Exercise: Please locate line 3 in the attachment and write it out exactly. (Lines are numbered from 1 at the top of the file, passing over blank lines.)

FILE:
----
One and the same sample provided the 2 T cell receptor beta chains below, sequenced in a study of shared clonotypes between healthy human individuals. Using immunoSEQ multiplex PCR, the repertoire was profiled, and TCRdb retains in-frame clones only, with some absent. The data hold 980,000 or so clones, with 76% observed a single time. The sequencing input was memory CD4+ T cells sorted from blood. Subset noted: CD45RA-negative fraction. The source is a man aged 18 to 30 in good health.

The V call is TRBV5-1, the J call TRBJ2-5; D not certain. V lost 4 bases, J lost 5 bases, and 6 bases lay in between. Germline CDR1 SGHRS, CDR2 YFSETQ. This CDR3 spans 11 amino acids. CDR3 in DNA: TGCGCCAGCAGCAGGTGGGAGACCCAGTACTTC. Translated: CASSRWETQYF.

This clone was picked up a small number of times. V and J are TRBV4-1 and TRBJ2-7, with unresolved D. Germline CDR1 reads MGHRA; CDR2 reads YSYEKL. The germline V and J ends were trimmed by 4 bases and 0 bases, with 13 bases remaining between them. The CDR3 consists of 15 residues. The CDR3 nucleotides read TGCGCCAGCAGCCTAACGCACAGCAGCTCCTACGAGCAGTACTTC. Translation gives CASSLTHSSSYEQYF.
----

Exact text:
This clone was picked up a small number of times. V and J are TRBV4-1 and TRBJ2-7, with unresolved D. Germline CDR1 reads MGHRA; CDR2 reads YSYEKL. The germline V and J ends were trimmed by 4 bases and 0 bases, with 13 bases remaining between them. The CDR3 consists of 15 residues. The CDR3 nucleotides read TGCGCCAGCAGCCTAACGCACAGCAGCTCCTACGAGCAGTACTTC. Translation gives CASSLTHSSSYEQYF.